Ontario's Construction Lien Act

Individuals who choose to construct their own homes as the “builder” should be aware of the special obligations created by Ontario’s Construction Lien Act.

Construction Lien Act is legislation that helps to ensure that contractors, subcontractors and workers are paid for the labour and materials supplied in the course of construction and building projects.

Generally, contractors who do not receive payment for their work have 45 days to register a lien against the property. They are then required to initiate a proceeding in court to sustain the lien.

If a contractor hired by a builder invokes the
Construction Lien Act, both sides would be required to file pleadings (Statements of Claim and Defence) and attend a mediation/settlement conference. If no resolution is forthcoming, a judge will decide the merits of the claim.

If a
Construction Lien Act matter arises, progress advances under a construction mortgage will likely come to a halt until the matter is resolved. This can delay a home construction project if a builder does not otherwise have access to funds to complete the work.

Construction Lien Act also imposes other obligations on property owners. For example, the Act requires that a percentage of project funds be held back until subcontractors are paid and requires that project funds not be diverted for other purposes (i.e. another construction project).

Construction Lien Act sometimes comes into play when a builder and contractor have a dispute over the quality of materials or workmanship. A builder who is not satisfied with the quality of materials or workmanship is faced with the prospect of significantly delaying their project if the contractor is not paid in accordance with the construction contract. Despite the protection afforded to contractors in the Construction Lien Act, contractors are required to carry out work using appropriate materials and workmanship.

Time-consuming and costly
Construction Lien Act litigation can be averted by ensuring that the builder and contractor execute clear and unambiguous construction contracts which provide for alternative dispute resolution in the event of a disagreement between the builder and contractor.

In considering the construction of a new home, builders must be aware that construction contracts are a special breed of contract because of the implications of the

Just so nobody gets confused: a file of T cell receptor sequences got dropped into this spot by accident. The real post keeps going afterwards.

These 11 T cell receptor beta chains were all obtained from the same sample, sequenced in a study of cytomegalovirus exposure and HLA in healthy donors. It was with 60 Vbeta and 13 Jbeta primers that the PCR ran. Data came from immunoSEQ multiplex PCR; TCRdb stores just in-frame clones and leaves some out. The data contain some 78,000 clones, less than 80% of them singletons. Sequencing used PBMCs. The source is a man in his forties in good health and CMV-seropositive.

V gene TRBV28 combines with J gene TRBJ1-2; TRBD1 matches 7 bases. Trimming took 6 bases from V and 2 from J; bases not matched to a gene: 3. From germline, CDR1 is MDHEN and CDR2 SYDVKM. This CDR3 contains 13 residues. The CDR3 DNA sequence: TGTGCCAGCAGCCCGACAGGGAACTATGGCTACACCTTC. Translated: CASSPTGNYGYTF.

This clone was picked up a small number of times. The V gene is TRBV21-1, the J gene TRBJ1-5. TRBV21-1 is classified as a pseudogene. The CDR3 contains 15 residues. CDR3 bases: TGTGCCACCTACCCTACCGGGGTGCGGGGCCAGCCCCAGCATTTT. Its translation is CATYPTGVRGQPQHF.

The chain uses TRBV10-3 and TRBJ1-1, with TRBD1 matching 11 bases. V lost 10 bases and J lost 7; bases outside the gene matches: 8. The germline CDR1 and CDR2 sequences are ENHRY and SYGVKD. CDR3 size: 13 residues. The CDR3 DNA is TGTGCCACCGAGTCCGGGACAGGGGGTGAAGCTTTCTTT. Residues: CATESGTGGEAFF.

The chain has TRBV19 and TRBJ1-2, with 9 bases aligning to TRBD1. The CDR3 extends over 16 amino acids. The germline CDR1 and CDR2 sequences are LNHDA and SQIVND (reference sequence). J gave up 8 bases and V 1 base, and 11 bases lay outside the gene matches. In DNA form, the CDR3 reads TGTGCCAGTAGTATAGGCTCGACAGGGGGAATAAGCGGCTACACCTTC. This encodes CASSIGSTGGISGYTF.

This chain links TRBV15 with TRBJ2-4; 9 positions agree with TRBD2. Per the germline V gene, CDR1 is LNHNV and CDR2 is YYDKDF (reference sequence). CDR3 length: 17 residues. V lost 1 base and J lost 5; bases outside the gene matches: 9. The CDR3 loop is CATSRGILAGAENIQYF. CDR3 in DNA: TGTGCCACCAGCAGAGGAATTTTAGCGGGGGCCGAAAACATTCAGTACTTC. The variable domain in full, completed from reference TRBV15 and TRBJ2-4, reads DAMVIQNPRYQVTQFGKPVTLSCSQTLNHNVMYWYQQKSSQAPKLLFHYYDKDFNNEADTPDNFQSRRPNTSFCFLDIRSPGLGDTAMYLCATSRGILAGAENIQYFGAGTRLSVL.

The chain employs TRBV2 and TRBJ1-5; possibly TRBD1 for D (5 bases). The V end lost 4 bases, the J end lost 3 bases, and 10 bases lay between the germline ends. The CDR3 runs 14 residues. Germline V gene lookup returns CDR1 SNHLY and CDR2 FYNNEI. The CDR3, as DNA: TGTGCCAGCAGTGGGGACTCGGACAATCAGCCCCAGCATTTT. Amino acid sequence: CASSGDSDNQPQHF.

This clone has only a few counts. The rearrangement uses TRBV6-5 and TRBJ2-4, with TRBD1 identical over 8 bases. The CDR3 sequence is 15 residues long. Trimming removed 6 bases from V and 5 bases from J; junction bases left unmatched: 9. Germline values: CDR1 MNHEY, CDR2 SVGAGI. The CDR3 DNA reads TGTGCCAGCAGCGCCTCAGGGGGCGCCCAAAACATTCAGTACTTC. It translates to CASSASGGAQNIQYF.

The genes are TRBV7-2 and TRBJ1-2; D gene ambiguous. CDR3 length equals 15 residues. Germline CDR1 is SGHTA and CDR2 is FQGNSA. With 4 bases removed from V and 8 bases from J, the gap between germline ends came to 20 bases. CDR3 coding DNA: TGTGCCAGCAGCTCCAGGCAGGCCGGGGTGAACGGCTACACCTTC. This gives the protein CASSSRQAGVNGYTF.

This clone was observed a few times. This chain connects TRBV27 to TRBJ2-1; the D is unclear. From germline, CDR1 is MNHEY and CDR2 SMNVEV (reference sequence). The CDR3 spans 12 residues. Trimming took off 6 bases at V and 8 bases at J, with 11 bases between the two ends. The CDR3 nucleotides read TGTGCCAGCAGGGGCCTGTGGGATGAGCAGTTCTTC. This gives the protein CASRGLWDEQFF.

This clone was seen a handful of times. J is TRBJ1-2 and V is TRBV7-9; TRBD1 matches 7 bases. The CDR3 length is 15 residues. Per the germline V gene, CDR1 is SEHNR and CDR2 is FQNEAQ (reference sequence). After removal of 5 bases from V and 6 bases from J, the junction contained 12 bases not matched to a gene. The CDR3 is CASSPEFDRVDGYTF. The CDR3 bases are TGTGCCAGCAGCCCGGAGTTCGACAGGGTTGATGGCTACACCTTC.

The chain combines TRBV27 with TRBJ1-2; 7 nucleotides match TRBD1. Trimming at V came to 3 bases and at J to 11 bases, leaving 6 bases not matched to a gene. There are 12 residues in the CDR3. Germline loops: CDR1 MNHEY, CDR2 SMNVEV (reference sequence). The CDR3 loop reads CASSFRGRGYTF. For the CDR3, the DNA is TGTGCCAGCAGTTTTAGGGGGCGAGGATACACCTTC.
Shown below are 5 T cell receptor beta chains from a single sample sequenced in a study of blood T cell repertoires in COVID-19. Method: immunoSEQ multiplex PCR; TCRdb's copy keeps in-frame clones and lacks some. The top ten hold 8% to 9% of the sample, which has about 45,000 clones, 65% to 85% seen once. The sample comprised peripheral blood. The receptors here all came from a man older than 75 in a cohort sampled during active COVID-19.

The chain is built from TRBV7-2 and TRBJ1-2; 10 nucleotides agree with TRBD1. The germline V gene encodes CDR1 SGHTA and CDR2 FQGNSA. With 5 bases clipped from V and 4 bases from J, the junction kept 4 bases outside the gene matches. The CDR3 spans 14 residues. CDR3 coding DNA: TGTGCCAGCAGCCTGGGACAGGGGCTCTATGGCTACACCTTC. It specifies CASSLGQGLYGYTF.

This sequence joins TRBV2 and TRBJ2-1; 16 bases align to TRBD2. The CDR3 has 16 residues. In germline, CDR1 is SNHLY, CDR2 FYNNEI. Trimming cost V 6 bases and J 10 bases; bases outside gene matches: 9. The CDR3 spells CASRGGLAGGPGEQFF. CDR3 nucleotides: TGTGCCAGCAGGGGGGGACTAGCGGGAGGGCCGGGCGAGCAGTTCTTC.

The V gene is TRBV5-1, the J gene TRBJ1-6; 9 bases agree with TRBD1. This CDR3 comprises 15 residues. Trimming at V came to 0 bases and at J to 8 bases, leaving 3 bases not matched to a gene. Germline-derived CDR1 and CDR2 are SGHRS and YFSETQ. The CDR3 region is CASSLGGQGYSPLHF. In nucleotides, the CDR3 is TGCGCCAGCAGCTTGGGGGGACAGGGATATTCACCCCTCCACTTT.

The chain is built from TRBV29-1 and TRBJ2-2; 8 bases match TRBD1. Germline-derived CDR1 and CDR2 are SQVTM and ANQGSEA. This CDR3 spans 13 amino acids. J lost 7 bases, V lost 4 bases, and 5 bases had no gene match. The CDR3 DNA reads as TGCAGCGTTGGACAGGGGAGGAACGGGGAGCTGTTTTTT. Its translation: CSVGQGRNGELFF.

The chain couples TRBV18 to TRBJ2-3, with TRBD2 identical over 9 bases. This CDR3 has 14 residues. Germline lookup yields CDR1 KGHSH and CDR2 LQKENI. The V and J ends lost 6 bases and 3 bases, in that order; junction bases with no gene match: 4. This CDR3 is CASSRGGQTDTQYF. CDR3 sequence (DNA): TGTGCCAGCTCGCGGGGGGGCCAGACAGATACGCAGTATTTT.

Construction Lien Act.

Consequences of Backing out of an Agreement of Purchase and Sale

Sometimes a buyer is unable to complete the purchase of a property after signing the Agreement of Purchase and Sale.

Since the Agreement of Purchase and Sale is a legally binding contract there are a number of possible considerations that a buyer should consider in these circumstances.

The Deposit

The Agreement of Purchase and Sale may directly address what happens to the deposit if the buyer defaults. If the Agreement of Purchase and Sale does not address this issue, a court will likely find that the seller is within his or her right to keep the deposit amount.


If the matter went to court, the buyer who backed out of a deal after signing the Agreement of Purchase and Sale could be required to compensate the seller for expenses that he or she incurred because of the buyer backing out of the deal.

This could include the costs of having to put the property back on the market, moving expense and other immediate expenses that the seller incurred because of the buyer’s default.

The buyer could also be liable for a host of other expenses incurred by the seller. For example, if the seller agreed to buy another property on the basis of having sold his or her existing home, the defaulting buyer may be liable for the deposit amount and any other expenses incurred as a result of the seller having to back out of this subsequent purchase.

Although a court is unlikely to order the buyer to complete the transaction (compel the buyer to purchase the house), a defaulting buyer could have to pay the seller thousands of dollars if, for example, the seller is unable to find a buyer and is forced to sell the house at a lower price.


The Agreement of Purchase and Sale is a legally binding contract and a buyer should only make an offer to purchase if they are certain about their ability to close the deal.